Millions of Americans make New Year’s resolutions each year — and most have already given up on them by the time February rolls around. Almost half of these resolutions are related to getting fit.
The desire — and, frankly, need — to improve one’s physical fitness level isn’t isolated to civilians, either. In October 2018, the Military Times published an article titled “A Staggering Number of Troops are Fat and Tired, Report Says.” The findings from the 2018 RAND study referenced show that nearly 66 percent of servicemembers are considered overweight or obese. And things don’t necessarily improve after they leave service.
In addition to fitness-related goals, financial responsibility and saving money are other perpetual resolutions — an ironic twist considering that the health and fitness industry is a multibillion dollar conglomerate that wants to monopolize both your health and your money.
So, are expensive vitamins and supplements going to help you reach your goals? Before you run to the store to blow half your paycheck, take a minute to recognize the difference between “wants” and “needs.”
Every person, athlete or not, needs to eat a healthy, balanced diet. If you are an active human being, you may require a bit more. Soldiers, firefighters, police officers, and construction workers will have dietary needs that differ greatly from someone who sits at a desk all day — it’s important to recognize that.
If you have decided that you need more than what you’re currently getting out of your normal eating habits, you can start thinking about supplements. Let’s take a look at some of the most common.
Whey Protein Isolate
Average Monthly Cost: $50
Whey protein isolate is considered a “complete protein” because it contains essential amino acids. It is typically used immediately after a workout because it aids in muscle repair. Studies have shown that it may also lower cholesterol and help with weight loss. Whey is a great option for people who cannot immediately eat a meal following a workout. Studies vary on how fast you should consume protein and other nutrients after a workout, but the target is somewhere between 30 minutes and two hours.
Verdict: Worth the investment, especially if you’re squeezing workouts in between other obligations and don’t have time to eat
Average Monthly Cost: $70
Creatine is a protein-like compound that is made by the liver, kidneys, and pancreas. Muscles use creatine in the form of phosphocreatine to generate energy during intense exercise. This allows muscles to worker harder, recover faster, and even stimulate growth. Creatine can be found in food, but you may be limited by the amount of food you would have to ingest to reach optimal levels. Average natural stores of creatine are around 120 millimoles per kilogram; supplements can bring those levels up to 140 to 150 millimoles per kilogram.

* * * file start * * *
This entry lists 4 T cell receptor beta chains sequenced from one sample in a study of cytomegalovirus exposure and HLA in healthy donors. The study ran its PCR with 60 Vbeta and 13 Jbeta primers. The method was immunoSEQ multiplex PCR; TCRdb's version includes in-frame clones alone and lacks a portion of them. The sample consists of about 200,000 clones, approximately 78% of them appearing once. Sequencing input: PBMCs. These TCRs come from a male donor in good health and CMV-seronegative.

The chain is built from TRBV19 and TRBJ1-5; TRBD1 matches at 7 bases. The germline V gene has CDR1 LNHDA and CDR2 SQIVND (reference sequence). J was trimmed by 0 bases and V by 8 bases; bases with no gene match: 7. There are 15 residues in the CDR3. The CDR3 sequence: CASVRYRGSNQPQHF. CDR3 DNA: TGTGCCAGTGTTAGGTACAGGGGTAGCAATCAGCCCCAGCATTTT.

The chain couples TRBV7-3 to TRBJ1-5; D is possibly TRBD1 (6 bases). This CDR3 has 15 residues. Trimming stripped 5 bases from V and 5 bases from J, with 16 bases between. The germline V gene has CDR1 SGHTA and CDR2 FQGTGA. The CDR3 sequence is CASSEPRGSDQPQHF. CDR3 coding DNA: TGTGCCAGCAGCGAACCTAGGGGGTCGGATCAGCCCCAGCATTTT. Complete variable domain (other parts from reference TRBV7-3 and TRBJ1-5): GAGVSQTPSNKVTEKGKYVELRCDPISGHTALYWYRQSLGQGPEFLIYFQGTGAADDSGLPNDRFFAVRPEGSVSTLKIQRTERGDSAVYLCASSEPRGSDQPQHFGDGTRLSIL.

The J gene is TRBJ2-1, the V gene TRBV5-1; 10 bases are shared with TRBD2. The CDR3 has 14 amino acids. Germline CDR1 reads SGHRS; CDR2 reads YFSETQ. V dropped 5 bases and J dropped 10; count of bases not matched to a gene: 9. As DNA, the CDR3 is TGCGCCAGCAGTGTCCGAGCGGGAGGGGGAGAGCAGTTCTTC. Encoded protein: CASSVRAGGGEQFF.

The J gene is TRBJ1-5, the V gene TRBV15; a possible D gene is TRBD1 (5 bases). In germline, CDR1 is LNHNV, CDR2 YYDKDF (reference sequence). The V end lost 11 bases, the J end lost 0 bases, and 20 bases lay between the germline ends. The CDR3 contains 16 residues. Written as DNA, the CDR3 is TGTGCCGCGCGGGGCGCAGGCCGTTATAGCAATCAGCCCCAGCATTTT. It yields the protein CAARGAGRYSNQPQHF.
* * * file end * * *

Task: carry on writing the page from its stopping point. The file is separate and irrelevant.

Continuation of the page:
Verdict: For the serious athlete looking to up their game
Branch Chain Amino Acids (BCAA’s)
Average Monthly Cost: $25
BCAA’s are essential amino acids — your body cannot make them, so you must consume them from your food sources. Three amino acids make up the bulk of BCAA’s: leucine, isoleucine, and valine. These amino acids are thought to play a role in energy production, reducing muscle soreness, and reducing muscle fatigue.
Food sources contain BCAA’s naturally. If you have a balanced diet, you probably do not need to supplement. BCAA’s are found in chicken, beef, eggs, lentils, cashews, brown rice, and dozens of other sources.
Verdict: Best to focus on eating a balanced diet instead of getting BCAA’s in pill form
Average Monthly Cost: $7-$12
Omega-3 fatty acids aren’t produced naturally in the human body but play an important role normal growth and development, brain function and inflammation. Omega-3s can be found in fish such as salmon, mackerel, and sardines, as well as in fish oil supplements. According to Dr. Howard LeWine of the Harvard Medical School, “Americans spend more than $1 billion a year on over-the-counter fish oil.” But is it a necessary part of a healthy lifestyle? And can it help you reach your fitness goals?
There’s no denying that omega-3s are important to overall health, but much of the research for the benefits of the supplements have been a mixed bag. The National Center for Complementary and Integrated Health provides a detailed look at omega-3s; while the side effects of the supplement are generally mild, their benefits don’t seem to be as strong as getting the fats from natural sources.
Verdict: Nothing wrong with the pills, but you’ll reap more rewards by increasing your seafood consumption
Average Monthly Cost: $30
Although there is more to learn about supplements and the effects they have on the body, one thing is well-known — you don’t need anything claiming to be a “fat burner.” Especially when it is coupled with claims stating that you can eat whatever you want and exercise as little as you want. Not only can these supplements drain your bank account, they can also put your body in danger.
A big problem consumers face is that supplements are not regulated by the Food and Drug Administration as drugs are — even though their effects can be just as significant and sometimes fatal. Supplements such as Chaso, Onshind, green tea extracts, Hydroxycut, and pure usnic acid have been linked to severe liver damage and even death.
Verdict: Hard pass
First Get Fit, Then Fine-Tune
There is no supplement on the planet that replaces smart eating habits. If you are still in the process of losing weight and improving your health, focus your efforts on eating a balanced diet. Choosing to supplement before you are ready is like buying a Porsche when all you’ve got is on-street parking. Supplements are meant to supplement an already healthy lifestyle.
This article was originally published Feb. 8, 2019, on Coffee or Die.